Twenty-nine years, and she hasn’t used it.

But right now, even Luc’s smug satisfaction would be better than the eternity in a prison cell, or worse.

If he comes.

Those words, a whisper in the back of her mind. A fear she cannot shake. Chicago rising like bile in her throat.

The anger in her chest. The venom in his eyes.

I would rather be a ghost.

She had been wrong.

She does not want to be this kind of ghost.

And so, for the first time in centuries, Addie prays.

She slides the wooden band over her finger, and holds her breath, expects to feel something, a stirring of magic, a rush of wind.

But there is nothing.

Nothing, and she wonders if, after all this time, it was just another trick, a way to lift her hopes, only to drop them, in the chance they might shatter.

She has a curse ready on her tongue, when she feels the breeze—not biting, but warm, cutting through the prison cell, carrying the far-off scent of summer.

The men across the cell stop talking.

They slouch in their corner, awake but inert, staring off into space, as if caught in the throes of some idea. Beyond the cell, the soldiers’ boots stop sounding on the stones, and the German voices drop away like a pebble down a well.

The world goes strangely, impossibly quiet.

Until the only sound is the soft, almost rhythmic tap of fingers trailing along bars.

She has not seen him since Chicago.

“Oh Adeline,” he says, hand drifting down the icy bars. “What a state you’re in.”

She manages a small, pained laugh. “Immortality breeds a high tolerance for risk.”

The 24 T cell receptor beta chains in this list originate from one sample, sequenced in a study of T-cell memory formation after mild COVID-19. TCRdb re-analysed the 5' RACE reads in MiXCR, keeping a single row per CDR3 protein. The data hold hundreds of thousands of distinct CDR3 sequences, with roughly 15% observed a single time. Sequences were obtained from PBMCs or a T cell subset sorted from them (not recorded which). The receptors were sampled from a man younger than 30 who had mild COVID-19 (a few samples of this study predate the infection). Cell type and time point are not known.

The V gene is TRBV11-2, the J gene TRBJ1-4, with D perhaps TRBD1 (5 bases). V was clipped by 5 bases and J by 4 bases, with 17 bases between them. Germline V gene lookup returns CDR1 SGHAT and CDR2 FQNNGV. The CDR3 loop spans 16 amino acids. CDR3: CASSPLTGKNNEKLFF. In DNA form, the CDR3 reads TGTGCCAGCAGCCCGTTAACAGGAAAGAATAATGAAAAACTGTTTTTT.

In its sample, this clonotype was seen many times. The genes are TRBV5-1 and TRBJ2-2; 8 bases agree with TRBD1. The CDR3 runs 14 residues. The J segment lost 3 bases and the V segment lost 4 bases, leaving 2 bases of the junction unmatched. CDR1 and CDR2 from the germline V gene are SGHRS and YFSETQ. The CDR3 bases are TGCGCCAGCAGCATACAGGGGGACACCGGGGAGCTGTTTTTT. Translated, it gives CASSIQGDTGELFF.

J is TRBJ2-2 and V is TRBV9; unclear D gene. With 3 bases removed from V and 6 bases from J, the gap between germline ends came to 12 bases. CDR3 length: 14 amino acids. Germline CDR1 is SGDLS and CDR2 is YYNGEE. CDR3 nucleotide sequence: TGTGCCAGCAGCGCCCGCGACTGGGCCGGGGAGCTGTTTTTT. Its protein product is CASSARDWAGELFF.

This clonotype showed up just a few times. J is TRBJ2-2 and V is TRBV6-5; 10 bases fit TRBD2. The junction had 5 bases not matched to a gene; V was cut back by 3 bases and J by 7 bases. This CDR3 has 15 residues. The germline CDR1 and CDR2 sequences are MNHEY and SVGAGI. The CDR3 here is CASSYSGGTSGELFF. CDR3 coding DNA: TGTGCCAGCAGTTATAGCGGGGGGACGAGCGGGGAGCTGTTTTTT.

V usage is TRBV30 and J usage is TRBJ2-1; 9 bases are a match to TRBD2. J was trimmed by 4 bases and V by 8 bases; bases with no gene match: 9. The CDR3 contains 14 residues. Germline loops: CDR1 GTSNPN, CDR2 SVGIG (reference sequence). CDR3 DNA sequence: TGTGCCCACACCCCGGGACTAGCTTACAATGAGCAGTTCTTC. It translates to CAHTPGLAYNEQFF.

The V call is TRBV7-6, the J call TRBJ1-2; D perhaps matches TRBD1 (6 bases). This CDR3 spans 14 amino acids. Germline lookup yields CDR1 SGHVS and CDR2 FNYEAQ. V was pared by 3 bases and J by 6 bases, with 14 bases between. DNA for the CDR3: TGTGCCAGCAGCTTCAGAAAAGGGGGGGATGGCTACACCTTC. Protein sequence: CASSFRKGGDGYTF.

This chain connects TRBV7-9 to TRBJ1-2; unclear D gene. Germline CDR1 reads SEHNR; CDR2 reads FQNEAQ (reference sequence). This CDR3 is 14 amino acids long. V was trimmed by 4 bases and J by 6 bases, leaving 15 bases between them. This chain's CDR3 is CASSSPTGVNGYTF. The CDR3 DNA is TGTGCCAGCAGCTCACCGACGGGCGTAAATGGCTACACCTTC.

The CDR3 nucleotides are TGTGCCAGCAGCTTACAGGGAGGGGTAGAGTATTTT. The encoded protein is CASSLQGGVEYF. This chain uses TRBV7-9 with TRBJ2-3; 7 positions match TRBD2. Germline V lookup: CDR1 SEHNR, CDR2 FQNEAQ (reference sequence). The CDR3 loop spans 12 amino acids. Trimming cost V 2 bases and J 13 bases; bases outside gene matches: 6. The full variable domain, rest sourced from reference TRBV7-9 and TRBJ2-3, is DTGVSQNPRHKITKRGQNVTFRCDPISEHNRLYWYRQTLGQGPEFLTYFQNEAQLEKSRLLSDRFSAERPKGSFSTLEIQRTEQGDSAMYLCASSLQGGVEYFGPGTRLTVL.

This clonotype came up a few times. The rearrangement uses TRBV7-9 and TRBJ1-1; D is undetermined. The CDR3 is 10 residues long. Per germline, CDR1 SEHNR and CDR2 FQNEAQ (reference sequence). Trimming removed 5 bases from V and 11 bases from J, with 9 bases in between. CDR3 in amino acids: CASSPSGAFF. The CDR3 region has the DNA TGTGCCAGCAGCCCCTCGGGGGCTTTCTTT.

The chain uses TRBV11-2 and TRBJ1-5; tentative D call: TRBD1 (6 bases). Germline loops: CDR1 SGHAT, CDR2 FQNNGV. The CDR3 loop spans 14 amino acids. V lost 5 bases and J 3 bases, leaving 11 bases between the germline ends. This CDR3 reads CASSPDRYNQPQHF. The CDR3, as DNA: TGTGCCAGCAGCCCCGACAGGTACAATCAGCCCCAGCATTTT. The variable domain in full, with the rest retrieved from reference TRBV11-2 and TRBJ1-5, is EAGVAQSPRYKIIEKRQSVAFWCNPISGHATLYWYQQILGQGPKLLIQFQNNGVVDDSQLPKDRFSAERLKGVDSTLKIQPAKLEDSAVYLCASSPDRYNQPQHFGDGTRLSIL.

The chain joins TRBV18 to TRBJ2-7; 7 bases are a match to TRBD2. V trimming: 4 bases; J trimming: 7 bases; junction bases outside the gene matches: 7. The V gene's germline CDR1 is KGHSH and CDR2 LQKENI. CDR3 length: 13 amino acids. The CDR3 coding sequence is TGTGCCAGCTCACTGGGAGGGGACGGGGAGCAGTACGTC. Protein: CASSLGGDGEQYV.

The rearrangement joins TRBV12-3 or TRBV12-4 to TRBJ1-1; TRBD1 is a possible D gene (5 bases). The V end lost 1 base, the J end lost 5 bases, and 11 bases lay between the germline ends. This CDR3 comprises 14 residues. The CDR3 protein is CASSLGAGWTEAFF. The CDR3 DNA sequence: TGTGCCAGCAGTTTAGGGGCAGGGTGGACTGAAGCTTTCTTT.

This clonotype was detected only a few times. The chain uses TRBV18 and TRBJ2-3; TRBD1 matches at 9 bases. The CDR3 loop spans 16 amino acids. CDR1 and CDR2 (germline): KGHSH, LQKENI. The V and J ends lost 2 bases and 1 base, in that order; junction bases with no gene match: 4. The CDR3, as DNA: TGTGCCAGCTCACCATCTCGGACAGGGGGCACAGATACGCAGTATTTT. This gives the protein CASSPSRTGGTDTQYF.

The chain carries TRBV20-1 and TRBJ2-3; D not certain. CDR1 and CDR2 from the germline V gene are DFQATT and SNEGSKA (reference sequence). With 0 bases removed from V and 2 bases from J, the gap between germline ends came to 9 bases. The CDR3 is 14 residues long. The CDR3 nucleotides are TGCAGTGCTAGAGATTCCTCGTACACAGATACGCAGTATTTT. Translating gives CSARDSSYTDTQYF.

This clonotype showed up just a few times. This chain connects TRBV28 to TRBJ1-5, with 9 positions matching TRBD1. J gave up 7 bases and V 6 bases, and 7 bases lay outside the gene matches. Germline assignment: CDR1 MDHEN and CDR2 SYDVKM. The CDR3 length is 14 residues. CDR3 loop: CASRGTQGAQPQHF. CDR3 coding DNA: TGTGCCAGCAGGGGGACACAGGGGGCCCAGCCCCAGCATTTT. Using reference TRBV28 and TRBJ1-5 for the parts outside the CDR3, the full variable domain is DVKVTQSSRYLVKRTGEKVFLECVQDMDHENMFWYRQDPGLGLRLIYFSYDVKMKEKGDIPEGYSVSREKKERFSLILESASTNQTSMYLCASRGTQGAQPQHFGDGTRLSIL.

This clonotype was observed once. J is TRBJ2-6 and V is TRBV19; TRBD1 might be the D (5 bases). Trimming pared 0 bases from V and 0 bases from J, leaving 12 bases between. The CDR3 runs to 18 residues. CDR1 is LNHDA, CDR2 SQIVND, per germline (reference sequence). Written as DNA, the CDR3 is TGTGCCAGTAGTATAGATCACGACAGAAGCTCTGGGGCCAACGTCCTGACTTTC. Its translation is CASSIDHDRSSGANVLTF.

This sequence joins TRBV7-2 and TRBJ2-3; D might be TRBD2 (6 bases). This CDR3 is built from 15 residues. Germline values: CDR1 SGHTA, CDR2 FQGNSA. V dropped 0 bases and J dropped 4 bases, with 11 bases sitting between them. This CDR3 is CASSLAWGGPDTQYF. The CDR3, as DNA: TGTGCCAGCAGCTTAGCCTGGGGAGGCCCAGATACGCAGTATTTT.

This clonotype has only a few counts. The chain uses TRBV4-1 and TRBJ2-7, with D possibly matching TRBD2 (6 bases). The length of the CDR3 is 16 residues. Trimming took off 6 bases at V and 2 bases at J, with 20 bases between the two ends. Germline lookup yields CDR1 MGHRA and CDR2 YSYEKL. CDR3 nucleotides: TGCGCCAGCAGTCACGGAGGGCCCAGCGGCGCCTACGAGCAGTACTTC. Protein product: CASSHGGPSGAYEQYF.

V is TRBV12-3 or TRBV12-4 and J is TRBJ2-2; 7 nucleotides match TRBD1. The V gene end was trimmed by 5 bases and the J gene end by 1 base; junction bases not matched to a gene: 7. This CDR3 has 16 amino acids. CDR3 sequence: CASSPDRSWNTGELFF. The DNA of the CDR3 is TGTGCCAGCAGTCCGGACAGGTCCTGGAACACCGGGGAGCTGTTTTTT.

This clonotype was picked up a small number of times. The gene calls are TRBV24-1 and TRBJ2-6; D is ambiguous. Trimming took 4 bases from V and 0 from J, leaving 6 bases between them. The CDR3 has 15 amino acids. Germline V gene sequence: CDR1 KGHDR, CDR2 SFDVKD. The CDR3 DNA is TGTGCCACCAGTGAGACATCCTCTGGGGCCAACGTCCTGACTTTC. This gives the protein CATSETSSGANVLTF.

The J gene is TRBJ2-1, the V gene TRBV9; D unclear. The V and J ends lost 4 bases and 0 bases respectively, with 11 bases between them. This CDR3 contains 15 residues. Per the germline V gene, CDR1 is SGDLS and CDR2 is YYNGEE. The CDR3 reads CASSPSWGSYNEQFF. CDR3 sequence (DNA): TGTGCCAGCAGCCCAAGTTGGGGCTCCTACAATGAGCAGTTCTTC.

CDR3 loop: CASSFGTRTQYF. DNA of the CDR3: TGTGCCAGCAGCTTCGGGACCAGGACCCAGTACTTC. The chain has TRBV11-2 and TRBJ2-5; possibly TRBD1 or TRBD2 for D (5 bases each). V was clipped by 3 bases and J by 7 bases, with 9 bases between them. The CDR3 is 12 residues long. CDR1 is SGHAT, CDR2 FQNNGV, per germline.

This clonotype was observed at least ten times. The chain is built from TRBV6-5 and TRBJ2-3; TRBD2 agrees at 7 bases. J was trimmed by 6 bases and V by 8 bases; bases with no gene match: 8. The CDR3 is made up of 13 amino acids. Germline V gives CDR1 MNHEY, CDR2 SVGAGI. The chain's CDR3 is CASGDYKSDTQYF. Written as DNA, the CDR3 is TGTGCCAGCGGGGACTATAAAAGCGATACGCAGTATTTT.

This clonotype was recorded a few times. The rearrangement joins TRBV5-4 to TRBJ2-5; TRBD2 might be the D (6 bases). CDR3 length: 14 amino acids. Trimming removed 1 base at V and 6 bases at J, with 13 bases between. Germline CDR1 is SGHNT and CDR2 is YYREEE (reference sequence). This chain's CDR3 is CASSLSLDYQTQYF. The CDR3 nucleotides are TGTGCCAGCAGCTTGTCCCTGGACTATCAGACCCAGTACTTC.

“There are things worse than death,” he says, as if she does not already know.

He looks around at the prison, brow furrowed in disdain.

“Wars,” he mutters.

“Tell me you are not helping them.”

Luc almost looks offended. “Even I have limits.”

“You bragged to me once about the successes of Napoleon.”

He shrugs. “There is ambition, and there is evil. And as much as I’d like to create a roster of my past exploits, your life is the important one right now.” He leans his elbows on the bars. “How do you plan to get out of this?”

She knows what he wants her to do. He wants her to beg. As if donning the ring were not enough. As if he has not already won this hand, this game. Her stomach knots, and her bruised ribs ache, and she is so thirsty she could cry just to have something to drink. But Addie cannot bring herself to fold.

“You know me,” she says, with a tired smile. “I always find a way.”

Luc sighs. “Suit yourself,” he says, turning his back, and it is too much; she cannot bear the thought of him leaving her here, alone.

“Wait,” she calls desperately, pushing into the bars—only to find the lock undone, the cell door swinging open beneath her weight.

Luc looks back over his shoulder, and he almost smiles, turning toward her just enough to offer up his hand.

She stumbles forward, out of the cell and into freedom, into him. And for a moment, the embrace is only that, and he is solid, and warm, folded around her in the dark, and it would be easy to believe that he is real, that he is human, that he is home.

But then the world cracks wide, and the shadows swallow them whole.

The prison gives way to nothingness, to blackness, to the wild dark. And when it parts, she is back in Boston, the sun just beginning to set, and she could kiss the ground in sheer relief. Addie pulls the jacket close around her, and sinks onto the curb, legs shaking, the wooden band still wrapped around her finger. She called, and he came. She asked, and he answered. And she knows he will hold it over her, and but right now, she does not care.